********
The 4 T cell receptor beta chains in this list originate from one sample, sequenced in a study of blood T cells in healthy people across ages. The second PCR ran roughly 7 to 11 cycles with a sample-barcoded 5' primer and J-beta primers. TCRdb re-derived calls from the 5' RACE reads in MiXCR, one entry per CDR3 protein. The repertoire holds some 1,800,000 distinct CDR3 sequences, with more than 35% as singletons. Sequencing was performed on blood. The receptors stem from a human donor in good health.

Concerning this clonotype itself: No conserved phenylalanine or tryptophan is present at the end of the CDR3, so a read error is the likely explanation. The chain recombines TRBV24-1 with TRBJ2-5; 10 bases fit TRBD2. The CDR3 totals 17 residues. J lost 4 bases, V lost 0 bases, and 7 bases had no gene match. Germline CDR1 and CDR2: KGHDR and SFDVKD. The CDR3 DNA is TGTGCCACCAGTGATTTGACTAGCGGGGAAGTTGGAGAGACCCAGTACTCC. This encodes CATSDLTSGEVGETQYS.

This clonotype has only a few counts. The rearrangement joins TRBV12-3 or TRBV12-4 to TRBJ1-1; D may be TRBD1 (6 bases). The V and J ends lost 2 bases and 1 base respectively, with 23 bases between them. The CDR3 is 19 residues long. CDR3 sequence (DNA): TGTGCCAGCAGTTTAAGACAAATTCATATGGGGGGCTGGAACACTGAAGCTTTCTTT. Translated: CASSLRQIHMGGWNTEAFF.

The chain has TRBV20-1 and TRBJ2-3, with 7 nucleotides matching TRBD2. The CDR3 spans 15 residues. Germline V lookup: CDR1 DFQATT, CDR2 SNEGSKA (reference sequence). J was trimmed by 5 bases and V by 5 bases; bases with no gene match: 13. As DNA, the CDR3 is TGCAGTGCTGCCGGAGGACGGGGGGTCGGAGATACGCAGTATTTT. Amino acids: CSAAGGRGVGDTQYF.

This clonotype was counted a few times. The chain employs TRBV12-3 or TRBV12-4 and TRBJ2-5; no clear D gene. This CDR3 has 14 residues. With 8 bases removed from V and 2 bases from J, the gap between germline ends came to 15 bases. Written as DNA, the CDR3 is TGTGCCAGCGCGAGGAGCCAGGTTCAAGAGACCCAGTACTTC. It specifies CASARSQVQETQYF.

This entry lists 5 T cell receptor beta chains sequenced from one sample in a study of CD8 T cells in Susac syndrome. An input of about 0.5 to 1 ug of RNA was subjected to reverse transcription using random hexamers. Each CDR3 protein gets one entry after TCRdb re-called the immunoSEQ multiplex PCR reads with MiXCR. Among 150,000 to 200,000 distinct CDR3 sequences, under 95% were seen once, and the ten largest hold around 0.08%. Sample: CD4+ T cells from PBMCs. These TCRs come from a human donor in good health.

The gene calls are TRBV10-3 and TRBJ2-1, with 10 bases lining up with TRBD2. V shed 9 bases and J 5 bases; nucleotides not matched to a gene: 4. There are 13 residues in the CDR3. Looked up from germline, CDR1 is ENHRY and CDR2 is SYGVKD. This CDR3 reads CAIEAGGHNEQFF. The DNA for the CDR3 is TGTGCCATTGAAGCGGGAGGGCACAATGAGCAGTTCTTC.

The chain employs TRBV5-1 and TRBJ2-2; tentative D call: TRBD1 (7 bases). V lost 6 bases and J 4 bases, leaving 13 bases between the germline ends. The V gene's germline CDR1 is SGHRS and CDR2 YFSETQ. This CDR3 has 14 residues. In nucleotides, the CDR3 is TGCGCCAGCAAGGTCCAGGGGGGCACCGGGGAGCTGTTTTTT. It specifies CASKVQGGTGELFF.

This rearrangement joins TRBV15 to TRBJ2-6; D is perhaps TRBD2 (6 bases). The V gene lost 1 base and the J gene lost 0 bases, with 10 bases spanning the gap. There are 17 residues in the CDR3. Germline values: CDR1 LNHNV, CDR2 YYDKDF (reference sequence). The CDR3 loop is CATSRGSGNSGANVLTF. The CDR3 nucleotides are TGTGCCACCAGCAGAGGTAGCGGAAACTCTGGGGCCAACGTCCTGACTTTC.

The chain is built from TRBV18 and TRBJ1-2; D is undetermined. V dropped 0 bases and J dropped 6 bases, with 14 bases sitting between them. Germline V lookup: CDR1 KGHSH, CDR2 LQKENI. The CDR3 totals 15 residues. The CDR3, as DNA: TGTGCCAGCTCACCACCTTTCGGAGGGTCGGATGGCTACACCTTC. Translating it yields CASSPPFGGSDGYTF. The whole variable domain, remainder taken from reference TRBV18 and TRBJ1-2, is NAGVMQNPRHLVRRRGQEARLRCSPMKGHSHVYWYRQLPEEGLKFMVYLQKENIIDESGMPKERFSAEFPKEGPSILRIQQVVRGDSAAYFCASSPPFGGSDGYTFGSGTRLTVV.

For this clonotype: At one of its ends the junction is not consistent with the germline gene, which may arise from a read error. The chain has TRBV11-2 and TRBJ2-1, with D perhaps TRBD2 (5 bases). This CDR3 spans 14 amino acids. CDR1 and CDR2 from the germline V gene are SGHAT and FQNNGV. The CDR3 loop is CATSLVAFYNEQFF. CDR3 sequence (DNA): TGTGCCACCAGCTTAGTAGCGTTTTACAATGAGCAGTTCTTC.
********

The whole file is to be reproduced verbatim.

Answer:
The 4 T cell receptor beta chains in this list originate from one sample, sequenced in a study of blood T cells in healthy people across ages. The second PCR ran roughly 7 to 11 cycles with a sample-barcoded 5' primer and J-beta primers. TCRdb re-derived calls from the 5' RACE reads in MiXCR, one entry per CDR3 protein. The repertoire holds some 1,800,000 distinct CDR3 sequences, with more than 35% as singletons. Sequencing was performed on blood. The receptors stem from a human donor in good health.

Concerning this clonotype itself: No conserved phenylalanine or tryptophan is present at the end of the CDR3, so a read error is the likely explanation. The chain recombines TRBV24-1 with TRBJ2-5; 10 bases fit TRBD2. The CDR3 totals 17 residues. J lost 4 bases, V lost 0 bases, and 7 bases had no gene match. Germline CDR1 and CDR2: KGHDR and SFDVKD. The CDR3 DNA is TGTGCCACCAGTGATTTGACTAGCGGGGAAGTTGGAGAGACCCAGTACTCC. This encodes CATSDLTSGEVGETQYS.

This clonotype has only a few counts. The rearrangement joins TRBV12-3 or TRBV12-4 to TRBJ1-1; D may be TRBD1 (6 bases). The V and J ends lost 2 bases and 1 base respectively, with 23 bases between them. The CDR3 is 19 residues long. CDR3 sequence (DNA): TGTGCCAGCAGTTTAAGACAAATTCATATGGGGGGCTGGAACACTGAAGCTTTCTTT. Translated: CASSLRQIHMGGWNTEAFF.

The chain has TRBV20-1 and TRBJ2-3, with 7 nucleotides matching TRBD2. The CDR3 spans 15 residues. Germline V lookup: CDR1 DFQATT, CDR2 SNEGSKA (reference sequence). J was trimmed by 5 bases and V by 5 bases; bases with no gene match: 13. As DNA, the CDR3 is TGCAGTGCTGCCGGAGGACGGGGGGTCGGAGATACGCAGTATTTT. Amino acids: CSAAGGRGVGDTQYF.

This clonotype was counted a few times. The chain employs TRBV12-3 or TRBV12-4 and TRBJ2-5; no clear D gene. This CDR3 has 14 residues. With 8 bases removed from V and 2 bases from J, the gap between germline ends came to 15 bases. Written as DNA, the CDR3 is TGTGCCAGCGCGAGGAGCCAGGTTCAAGAGACCCAGTACTTC. It specifies CASARSQVQETQYF.

This entry lists 5 T cell receptor beta chains sequenced from one sample in a study of CD8 T cells in Susac syndrome. An input of about 0.5 to 1 ug of RNA was subjected to reverse transcription using random hexamers. Each CDR3 protein gets one entry after TCRdb re-called the immunoSEQ multiplex PCR reads with MiXCR. Among 150,000 to 200,000 distinct CDR3 sequences, under 95% were seen once, and the ten largest hold around 0.08%. Sample: CD4+ T cells from PBMCs. These TCRs come from a human donor in good health.

The gene calls are TRBV10-3 and TRBJ2-1, with 10 bases lining up with TRBD2. V shed 9 bases and J 5 bases; nucleotides not matched to a gene: 4. There are 13 residues in the CDR3. Looked up from germline, CDR1 is ENHRY and CDR2 is SYGVKD. This CDR3 reads CAIEAGGHNEQFF. The DNA for the CDR3 is TGTGCCATTGAAGCGGGAGGGCACAATGAGCAGTTCTTC.

The chain employs TRBV5-1 and TRBJ2-2; tentative D call: TRBD1 (7 bases). V lost 6 bases and J 4 bases, leaving 13 bases between the germline ends. The V gene's germline CDR1 is SGHRS and CDR2 YFSETQ. This CDR3 has 14 residues. In nucleotides, the CDR3 is TGCGCCAGCAAGGTCCAGGGGGGCACCGGGGAGCTGTTTTTT. It specifies CASKVQGGTGELFF.

This rearrangement joins TRBV15 to TRBJ2-6; D is perhaps TRBD2 (6 bases). The V gene lost 1 base and the J gene lost 0 bases, with 10 bases spanning the gap. There are 17 residues in the CDR3. Germline values: CDR1 LNHNV, CDR2 YYDKDF (reference sequence). The CDR3 loop is CATSRGSGNSGANVLTF. The CDR3 nucleotides are TGTGCCACCAGCAGAGGTAGCGGAAACTCTGGGGCCAACGTCCTGACTTTC.

The chain is built from TRBV18 and TRBJ1-2; D is undetermined. V dropped 0 bases and J dropped 6 bases, with 14 bases sitting between them. Germline V lookup: CDR1 KGHSH, CDR2 LQKENI. The CDR3 totals 15 residues. The CDR3, as DNA: TGTGCCAGCTCACCACCTTTCGGAGGGTCGGATGGCTACACCTTC. Translating it yields CASSPPFGGSDGYTF. The whole variable domain, remainder taken from reference TRBV18 and TRBJ1-2, is NAGVMQNPRHLVRRRGQEARLRCSPMKGHSHVYWYRQLPEEGLKFMVYLQKENIIDESGMPKERFSAEFPKEGPSILRIQQVVRGDSAAYFCASSPPFGGSDGYTFGSGTRLTVV.

For this clonotype: At one of its ends the junction is not consistent with the germline gene, which may arise from a read error. The chain has TRBV11-2 and TRBJ2-1, with D perhaps TRBD2 (5 bases). This CDR3 spans 14 amino acids. CDR1 and CDR2 from the germline V gene are SGHAT and FQNNGV. The CDR3 loop is CATSLVAFYNEQFF. CDR3 sequence (DNA): TGTGCCACCAGCTTAGTAGCGTTTTACAATGAGCAGTTCTTC.